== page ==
This is the final post of a series called “Wanted: Weak Christians.” Here are the other posts:
Wanted: Weak Christians (1 of 5) — Introduction
Wanted: Weak Christians (2 of 5) — Who Are They?
Wanted: Weak Christians (3 of 5) — How Are They Indispensable?
Wanted: Weak Christians (4 of 5) — Advice to the Strong
Wanted: Weak Christians (5 of 5) — The Power of the Powerless
He is blind and has been blind since birth. He can neither see nor speak, though occasionally he laughs. His head is large, and his hands are small. His legs are twisted, and his feet are as tiny as a five-year-old’s. He can’t learn. He can’t even lift his head. He has to be spoon-fed and sponge-bathed, and someone has to change his diapers. Sometimes he has convulsions, rattling not only the frame of his bed but the hearts of those who love him…
Who would think that in that bed was the power to move presidents? Who would think that muteness could be so eloquent? That blindness could open so many eyes? Who would think that so many lives would be uplifted by someone who couldn’t lift his own head?
You would. You would think those things. If you had been to Oliver’s room…
So writes Ken Gire, in his forward to Christopher de Vinck’s memoir about his brother, Oliver. Few books have moved me as powerfully as this one.
From the bed in Oliver’s room comes a glimmer of Bethlehem. If you will not look away, you will see something of what was revealed in the straw and swaddling clothes of the manger.
You will see the power of the powerless.
It is the way God works in a world that idolizes strength and worships the means of attaining it. “His strength is perfected in weakness,” is the way the Bible puts it. And weakness is what you find when you come to Oliver’s room.1
The book is called The Power of the Powerless. Henri J. M. Nouwen writes the introduction:
Chris… writes about… people who by many are considered misfits, vegetables, tragic flaws of nature, people about whom many feel that it would have been better if they had not been born. But for Chris these people are God’s messengers, they are the divine instruments of God’s healing presence, they are the ones who bring truth to a society full of lies, light into the darkness, and life into a death-oriented world.2
If the words of Gire and Nouwen resonate with you, read de Vinck’s book for yourself. His brother Oliver illustrates the central point of this blog series: “weak” people are indispensable in Jesus’ church.
“In patristic thought the theme recurs that believers need those to whom they can show active care, protection, support, and love,” writes Thiselton. “Otherwise they cannot serve as Christ served ‘for others.’” 3 We need “weak” Christians, and God intentionally composed Christ’s church to include them.
“The church is a school for sinners, not a museum for saints.”4 This witticism, Thiselton notes, “underlines that a church made up only of self-styled ‘gifted’ elite would not be the church of Christ.”5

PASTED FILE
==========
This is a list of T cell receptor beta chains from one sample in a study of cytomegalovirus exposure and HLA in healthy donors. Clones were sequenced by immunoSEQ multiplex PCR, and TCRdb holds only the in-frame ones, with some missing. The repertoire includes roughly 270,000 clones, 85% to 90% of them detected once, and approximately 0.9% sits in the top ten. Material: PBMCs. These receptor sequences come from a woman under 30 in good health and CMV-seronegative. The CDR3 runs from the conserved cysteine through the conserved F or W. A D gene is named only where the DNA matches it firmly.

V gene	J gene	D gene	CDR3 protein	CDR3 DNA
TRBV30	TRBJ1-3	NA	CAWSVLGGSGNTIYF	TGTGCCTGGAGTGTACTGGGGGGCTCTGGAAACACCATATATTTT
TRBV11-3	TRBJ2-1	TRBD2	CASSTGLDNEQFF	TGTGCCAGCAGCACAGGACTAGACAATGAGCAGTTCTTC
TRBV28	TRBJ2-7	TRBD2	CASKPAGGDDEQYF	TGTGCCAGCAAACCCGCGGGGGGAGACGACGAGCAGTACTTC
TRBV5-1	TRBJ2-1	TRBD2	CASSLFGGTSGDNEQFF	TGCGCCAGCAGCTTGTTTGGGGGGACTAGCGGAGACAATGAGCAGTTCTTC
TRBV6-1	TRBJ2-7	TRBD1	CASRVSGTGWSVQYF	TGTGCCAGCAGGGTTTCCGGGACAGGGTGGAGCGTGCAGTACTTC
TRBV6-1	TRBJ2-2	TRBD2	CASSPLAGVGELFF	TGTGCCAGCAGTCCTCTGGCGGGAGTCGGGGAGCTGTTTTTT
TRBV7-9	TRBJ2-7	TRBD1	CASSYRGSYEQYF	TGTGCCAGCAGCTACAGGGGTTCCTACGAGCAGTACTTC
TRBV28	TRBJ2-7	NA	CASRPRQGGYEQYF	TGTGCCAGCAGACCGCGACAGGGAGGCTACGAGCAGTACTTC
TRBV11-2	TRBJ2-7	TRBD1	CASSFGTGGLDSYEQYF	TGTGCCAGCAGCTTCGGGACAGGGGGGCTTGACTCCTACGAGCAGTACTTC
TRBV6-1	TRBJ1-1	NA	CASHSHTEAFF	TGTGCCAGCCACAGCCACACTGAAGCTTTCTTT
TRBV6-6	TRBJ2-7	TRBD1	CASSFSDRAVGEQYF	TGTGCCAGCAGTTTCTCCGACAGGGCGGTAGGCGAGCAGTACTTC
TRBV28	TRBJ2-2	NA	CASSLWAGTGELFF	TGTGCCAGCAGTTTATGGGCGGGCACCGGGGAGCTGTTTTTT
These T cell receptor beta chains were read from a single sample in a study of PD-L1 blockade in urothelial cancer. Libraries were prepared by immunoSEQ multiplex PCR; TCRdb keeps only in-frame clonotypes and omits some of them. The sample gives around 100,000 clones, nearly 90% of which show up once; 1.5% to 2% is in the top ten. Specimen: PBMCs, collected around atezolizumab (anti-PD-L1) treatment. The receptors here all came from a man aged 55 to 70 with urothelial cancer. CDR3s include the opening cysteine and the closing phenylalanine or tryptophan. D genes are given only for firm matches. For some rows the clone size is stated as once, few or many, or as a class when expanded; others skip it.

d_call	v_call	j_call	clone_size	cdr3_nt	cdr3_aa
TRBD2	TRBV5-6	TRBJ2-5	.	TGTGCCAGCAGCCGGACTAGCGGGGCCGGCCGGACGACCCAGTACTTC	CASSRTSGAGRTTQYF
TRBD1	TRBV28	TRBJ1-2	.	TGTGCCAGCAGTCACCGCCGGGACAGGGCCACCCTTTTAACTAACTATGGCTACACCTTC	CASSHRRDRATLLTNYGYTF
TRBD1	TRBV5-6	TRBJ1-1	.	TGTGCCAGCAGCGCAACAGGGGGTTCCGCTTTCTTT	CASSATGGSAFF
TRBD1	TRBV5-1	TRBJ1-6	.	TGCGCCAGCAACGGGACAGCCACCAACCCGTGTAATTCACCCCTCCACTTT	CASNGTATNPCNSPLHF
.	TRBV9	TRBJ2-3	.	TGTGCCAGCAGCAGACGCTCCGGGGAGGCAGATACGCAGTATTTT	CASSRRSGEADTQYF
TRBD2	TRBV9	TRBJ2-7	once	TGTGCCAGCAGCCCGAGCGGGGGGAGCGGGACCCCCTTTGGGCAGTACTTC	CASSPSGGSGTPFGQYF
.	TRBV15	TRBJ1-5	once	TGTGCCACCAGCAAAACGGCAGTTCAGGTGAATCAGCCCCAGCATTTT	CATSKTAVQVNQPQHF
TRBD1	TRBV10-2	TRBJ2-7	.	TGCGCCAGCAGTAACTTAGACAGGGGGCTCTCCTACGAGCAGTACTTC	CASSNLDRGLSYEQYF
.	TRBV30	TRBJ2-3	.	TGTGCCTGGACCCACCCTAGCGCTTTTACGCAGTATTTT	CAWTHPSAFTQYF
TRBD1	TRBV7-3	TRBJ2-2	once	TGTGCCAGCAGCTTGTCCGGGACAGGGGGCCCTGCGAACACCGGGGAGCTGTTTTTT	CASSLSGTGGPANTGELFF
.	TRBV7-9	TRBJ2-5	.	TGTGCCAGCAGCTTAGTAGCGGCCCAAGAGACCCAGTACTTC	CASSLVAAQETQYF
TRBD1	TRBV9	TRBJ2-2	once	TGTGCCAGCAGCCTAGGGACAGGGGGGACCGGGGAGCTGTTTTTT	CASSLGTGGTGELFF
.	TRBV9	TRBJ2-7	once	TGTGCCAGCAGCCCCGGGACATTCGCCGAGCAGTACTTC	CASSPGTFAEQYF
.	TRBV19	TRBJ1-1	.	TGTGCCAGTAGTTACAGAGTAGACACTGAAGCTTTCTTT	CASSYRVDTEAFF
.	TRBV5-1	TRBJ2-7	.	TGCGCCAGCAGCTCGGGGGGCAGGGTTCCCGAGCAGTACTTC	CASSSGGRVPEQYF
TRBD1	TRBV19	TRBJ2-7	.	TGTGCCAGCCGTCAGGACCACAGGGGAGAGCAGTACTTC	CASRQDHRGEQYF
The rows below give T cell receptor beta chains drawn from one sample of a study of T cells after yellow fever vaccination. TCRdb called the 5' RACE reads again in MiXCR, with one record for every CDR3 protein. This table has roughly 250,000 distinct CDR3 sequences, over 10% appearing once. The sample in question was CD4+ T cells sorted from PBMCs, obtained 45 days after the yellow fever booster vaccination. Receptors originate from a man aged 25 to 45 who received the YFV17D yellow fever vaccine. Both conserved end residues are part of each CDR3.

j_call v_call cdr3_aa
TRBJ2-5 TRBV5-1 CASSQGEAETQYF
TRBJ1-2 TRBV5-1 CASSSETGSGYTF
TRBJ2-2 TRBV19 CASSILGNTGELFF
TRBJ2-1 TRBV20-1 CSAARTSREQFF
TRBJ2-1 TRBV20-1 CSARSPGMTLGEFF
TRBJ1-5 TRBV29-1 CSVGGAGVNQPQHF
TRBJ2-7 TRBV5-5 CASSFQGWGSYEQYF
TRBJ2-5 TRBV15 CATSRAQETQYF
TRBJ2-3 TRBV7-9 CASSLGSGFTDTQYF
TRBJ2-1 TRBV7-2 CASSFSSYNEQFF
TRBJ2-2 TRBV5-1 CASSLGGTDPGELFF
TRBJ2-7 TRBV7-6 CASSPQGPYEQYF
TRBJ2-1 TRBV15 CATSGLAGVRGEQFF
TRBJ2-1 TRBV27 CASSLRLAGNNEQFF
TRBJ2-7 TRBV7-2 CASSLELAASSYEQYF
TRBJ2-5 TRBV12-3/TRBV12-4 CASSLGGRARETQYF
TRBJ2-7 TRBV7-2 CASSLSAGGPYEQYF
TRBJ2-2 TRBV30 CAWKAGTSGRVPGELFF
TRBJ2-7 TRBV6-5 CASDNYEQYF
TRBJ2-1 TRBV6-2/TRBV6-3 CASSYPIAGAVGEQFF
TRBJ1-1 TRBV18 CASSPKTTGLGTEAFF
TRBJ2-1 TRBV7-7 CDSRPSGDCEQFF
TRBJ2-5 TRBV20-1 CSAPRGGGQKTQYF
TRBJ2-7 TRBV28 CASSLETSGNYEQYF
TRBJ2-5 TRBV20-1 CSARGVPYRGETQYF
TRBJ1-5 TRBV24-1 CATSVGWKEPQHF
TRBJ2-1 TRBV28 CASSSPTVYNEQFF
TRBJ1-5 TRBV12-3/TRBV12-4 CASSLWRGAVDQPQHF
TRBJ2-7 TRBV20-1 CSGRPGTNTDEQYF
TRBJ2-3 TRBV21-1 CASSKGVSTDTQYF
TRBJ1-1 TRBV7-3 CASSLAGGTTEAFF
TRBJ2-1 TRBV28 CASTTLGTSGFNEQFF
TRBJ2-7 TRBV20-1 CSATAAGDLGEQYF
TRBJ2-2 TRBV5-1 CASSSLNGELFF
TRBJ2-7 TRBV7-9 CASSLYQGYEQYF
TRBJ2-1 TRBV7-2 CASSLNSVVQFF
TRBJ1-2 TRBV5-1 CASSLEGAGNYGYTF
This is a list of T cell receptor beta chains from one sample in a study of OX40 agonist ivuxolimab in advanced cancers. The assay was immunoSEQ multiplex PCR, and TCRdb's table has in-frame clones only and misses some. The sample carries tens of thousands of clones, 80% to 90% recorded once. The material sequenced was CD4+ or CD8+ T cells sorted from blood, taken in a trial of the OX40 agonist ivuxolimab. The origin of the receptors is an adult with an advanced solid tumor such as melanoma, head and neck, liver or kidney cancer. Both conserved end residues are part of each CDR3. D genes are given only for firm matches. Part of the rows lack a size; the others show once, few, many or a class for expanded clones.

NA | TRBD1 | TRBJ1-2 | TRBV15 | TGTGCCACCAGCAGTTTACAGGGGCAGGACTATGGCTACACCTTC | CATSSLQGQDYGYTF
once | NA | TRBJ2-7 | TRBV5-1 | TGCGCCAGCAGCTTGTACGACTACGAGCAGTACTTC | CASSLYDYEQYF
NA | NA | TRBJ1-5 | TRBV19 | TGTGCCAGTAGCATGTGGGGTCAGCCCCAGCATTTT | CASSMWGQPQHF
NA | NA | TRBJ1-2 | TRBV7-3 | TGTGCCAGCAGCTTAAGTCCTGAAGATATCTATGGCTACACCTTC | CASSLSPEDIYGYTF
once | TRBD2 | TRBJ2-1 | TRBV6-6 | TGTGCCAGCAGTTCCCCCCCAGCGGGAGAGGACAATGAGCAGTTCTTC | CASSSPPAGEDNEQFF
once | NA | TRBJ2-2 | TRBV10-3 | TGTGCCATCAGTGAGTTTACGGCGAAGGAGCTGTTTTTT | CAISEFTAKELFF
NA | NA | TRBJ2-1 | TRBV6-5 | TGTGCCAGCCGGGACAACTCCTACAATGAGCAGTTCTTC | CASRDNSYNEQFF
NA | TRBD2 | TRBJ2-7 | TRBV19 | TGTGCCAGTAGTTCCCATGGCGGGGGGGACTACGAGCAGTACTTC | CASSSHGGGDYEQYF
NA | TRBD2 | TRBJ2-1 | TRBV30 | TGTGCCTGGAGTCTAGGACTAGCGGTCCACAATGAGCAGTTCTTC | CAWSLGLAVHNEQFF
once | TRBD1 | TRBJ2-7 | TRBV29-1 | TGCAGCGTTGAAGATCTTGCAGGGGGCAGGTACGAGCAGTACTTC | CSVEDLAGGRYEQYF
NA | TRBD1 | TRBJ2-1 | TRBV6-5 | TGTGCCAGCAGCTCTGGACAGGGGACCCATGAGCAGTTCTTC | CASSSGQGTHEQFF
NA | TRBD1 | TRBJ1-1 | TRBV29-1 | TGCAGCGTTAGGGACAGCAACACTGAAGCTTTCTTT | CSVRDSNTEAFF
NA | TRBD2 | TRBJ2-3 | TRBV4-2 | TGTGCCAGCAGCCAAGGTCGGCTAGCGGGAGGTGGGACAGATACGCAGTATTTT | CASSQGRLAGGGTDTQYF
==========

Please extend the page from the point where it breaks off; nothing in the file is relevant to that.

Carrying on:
IS WEAKNESS ALWAYS GOOD?
Weakness and mutual suffering are not the sum total of God’s purposes for us, of course. His eternal design includes much more. That body you inhabit, which is the scene of so much dishonor and weakness? “It is sown in dishonor; it is raised in glory. It is sown in weakness; it is raised in power” (1 Cor. 15:43).
Even now, what was true of the blind man in John 9 is also sometimes true of us: He was born blind, not because he or his parents had sinned, true enough, but also not because God intended for him to remain blind his entire life. Rather, he was born blind “that the works of God might be displayed in him”—the works, that is, of God healing him and thus demonstrating that Jesus was sent from God (John 9:3).
If this blind man had resisted being healed by Jesus, his weakness would have missed its purpose. What about us?
And should we really lump all forms of weakness together as equal? Surely it is not only the “strong” who should seek to become skilled physicians of the soul who can distinguish between different soul diseases. Those who are “weak” must likewise seek to be honest about the mix of physical, emotional, and spiritual causes of their weaknesses, submitting to God’s grace for each.
It is also true that, though weaknesses need not destroy our usefulness in the church in general, they may limit our usefulness for specific missions. Well-meaning Christians won’t always agree when this is the case; recall Paul and Barnabas splitting ways over John Mark (Acts 15:37-40).
We do not know what sort of weakness (spiritual? emotional? physical?) caused Mark to “withdraw” from the “work” of Paul’s first missionary trip. Whatever the cause, Paul experienced Mark’s withdrawal as an indication that he could not be trusted to persevere in the hard work of traveling gospel ministry. Yet Mark’s life contains many lessons for both “weak” and “strong” Christians. Consider:
- Barnabas took Mark with him on a mission trip to Cyprus; quite likely he proved useful there under his cousin Barnabas’s softer leadership.
- Mark later proved to be “very useful” to Paul “for ministry” (2 Tim. 4:11).
- Mark was humble enough that, despite having been rejected by Paul, he was willing to again be one of Paul’s “fellow workers” (Phm. 1:24).
- Paul was humble enough to call Mark “very useful,” to count him as a “fellow worker,” and to make a special point of insisting that others “welcome him” (Col. 4:10).
- Mark’s great usefulness was revealed most powerfully when he wrote his Gospel.
Was it wise for Paul to refuse to take Mark along on his return missionary trip? We really don’t have enough data to answer that question well. What we do know is that “weak” Mark proved indispensable to the Church for all ages.